Cuba Politics

Scandic Edderkoppen hotel in Norway denies rooms to Cuban delegation

Posted January 06, 2007 by publisher in Cuba Politics.


Cuba Friday accused Europe of bowing to American pressure after a U.S.-owned hotel in Norway’s capital refused to lodge a Cuban delegation.

The Scandic Edderkoppen hotel, owned since March 2006 by the U.S.-based Hilton Hotels Corp., declined to book rooms for a Cuban tourism delegation because of U.S. trade sanctions against Cuba.

“Helms-Burton rules in Europe,” the ruling Communist Party newspaper Granma said in a front-page story that slammed the Norwegian hotel for what it said was kowtowing to Washington.

The 1996 Helms-Burton law, which codified trade and financial sanctions enforced since 1962 against Fidel Castro’s communist government, bans U.S. companies and subsidiaries from doing business with Cuba.

The 14-member Cuban delegation planned to stay at the Oslo hotel next week while attending a travel fair. Delegates were expected to lodge elsewhere in the capital.

Last year the U.S.-owned Sheraton Maria Isabel Hotel in Mexico City expelled a delegation of 16 Cubans to comply with U.S. sanctions against Cuba.

The decision sparked protests in Mexico and led authorities to slap the hotel with a $112,000 fine.

Member Comments

On January 06, 2007, publisher wrote:

What a retarded US policy and people wonder why anti-American sentiment is growing around the world.

I hope Scandic Edderkoppen hotel gets LOTS of heat locally and internationally for this stupid move.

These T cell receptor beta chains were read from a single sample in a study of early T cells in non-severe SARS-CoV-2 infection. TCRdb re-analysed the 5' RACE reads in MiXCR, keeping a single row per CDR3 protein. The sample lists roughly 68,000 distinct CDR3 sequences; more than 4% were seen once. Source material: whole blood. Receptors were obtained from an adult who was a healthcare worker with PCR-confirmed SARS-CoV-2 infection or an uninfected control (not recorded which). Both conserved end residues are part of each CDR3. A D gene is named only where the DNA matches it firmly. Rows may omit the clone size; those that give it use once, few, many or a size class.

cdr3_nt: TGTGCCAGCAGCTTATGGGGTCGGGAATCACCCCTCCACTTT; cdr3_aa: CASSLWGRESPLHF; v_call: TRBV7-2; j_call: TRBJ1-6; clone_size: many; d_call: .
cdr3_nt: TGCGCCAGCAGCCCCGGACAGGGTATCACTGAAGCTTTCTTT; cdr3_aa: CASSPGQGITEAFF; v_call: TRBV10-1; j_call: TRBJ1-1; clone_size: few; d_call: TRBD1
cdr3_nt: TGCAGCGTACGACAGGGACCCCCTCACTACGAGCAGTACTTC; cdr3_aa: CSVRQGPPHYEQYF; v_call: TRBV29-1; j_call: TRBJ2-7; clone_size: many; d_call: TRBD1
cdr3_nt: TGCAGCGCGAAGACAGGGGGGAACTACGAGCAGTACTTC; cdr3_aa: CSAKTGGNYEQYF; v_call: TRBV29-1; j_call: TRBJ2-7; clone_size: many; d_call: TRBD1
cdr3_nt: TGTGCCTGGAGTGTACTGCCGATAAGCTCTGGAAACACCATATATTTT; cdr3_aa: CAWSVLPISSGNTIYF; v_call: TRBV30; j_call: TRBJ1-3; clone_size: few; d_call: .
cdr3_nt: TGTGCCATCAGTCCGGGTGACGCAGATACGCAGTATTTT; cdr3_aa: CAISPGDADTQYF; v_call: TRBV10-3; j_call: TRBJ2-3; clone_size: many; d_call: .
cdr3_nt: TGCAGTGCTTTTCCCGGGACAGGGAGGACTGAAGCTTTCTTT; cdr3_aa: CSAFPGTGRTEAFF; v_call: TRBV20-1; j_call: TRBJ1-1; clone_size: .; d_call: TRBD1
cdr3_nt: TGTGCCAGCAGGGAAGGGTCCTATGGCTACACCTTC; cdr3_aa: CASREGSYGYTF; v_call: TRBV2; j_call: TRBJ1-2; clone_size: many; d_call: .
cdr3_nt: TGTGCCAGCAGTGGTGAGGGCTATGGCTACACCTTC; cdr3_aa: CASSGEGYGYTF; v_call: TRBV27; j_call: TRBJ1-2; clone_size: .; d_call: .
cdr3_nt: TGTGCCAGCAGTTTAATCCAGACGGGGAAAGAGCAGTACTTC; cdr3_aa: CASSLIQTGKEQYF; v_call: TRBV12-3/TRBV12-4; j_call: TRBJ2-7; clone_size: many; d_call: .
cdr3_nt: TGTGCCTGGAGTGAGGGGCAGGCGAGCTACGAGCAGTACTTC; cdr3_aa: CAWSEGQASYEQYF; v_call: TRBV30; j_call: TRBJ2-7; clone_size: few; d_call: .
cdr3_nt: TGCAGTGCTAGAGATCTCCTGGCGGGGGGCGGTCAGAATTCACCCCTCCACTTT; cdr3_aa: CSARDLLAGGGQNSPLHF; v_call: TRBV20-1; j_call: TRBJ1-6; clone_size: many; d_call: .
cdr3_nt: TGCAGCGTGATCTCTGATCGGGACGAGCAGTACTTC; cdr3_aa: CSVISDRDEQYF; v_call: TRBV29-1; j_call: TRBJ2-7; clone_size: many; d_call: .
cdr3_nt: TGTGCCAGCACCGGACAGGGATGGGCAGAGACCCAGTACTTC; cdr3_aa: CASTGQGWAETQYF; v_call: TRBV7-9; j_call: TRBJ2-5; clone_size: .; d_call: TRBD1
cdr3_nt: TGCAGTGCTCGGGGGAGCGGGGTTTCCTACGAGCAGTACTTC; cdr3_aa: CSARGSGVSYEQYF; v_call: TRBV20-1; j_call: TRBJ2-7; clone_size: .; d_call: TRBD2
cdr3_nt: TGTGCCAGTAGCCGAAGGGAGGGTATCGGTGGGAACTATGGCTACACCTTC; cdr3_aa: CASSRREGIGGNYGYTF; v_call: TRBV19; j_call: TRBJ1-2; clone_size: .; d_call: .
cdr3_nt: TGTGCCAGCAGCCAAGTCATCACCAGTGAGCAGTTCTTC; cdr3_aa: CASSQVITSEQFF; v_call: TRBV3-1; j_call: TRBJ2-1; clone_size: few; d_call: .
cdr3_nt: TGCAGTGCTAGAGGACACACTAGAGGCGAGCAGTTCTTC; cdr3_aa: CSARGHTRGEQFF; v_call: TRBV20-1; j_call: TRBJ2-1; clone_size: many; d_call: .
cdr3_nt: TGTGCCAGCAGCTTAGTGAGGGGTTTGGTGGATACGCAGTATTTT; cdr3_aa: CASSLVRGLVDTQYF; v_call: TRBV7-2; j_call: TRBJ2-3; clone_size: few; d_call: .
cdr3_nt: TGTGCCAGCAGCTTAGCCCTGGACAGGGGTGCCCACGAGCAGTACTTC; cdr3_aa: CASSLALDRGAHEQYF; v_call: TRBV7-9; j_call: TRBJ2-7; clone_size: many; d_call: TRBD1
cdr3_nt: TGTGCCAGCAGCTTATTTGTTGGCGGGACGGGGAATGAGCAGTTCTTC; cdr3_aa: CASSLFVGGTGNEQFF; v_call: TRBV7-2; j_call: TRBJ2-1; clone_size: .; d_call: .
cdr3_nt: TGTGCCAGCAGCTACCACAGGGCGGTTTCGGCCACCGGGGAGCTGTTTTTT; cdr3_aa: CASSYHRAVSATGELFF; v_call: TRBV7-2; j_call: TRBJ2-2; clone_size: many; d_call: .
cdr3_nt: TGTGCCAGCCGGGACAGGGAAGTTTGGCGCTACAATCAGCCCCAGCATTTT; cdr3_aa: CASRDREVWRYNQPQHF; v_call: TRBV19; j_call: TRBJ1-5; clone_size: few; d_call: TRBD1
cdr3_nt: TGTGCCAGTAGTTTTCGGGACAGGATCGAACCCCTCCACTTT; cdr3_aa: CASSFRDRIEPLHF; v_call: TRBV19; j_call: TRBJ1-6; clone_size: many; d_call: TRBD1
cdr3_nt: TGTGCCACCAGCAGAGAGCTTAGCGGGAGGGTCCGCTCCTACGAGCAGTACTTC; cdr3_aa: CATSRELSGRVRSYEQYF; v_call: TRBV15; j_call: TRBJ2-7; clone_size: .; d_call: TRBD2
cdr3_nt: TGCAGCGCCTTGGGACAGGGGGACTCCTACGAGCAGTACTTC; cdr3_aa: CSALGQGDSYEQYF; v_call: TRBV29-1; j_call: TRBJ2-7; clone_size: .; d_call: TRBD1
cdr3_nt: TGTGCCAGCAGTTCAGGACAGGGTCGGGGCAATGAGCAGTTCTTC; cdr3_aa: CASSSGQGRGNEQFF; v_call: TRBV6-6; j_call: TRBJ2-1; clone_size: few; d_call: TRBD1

On January 06, 2007, captain c wrote:

Mr.  PUBLISHER,  Yes the “” LOTS OF HEAT “”  has already started.  Please check ” ”  Jan/05 .  The 84 comments are also an interesting read.

On January 06, 2007, publisher wrote:

Captain C,

Thanks for the note. Here is the link so other readers and read the story:

Read the story here

Be sure to click on the comments link at the bottom of the story to read the comments.

On January 07, 2007, Varsi Padayachee wrote:

Another childish and infantile policy. Certainly tells the world, and our citizens how adult our Foreign Policy is. A similar incident occurred in Mexico City last year, involving the Sheraton Hotel. Perhaps, it is time the world started to push back, and I, for one, would like to hear these hotel chains cry foul. Remember when Coca Cola was banned in India? Every govt. official and their mother-in-law was up in arms, screaming retaliation. Coke was allowed back, only on India’s terms. It is time US companies started to feel the heat.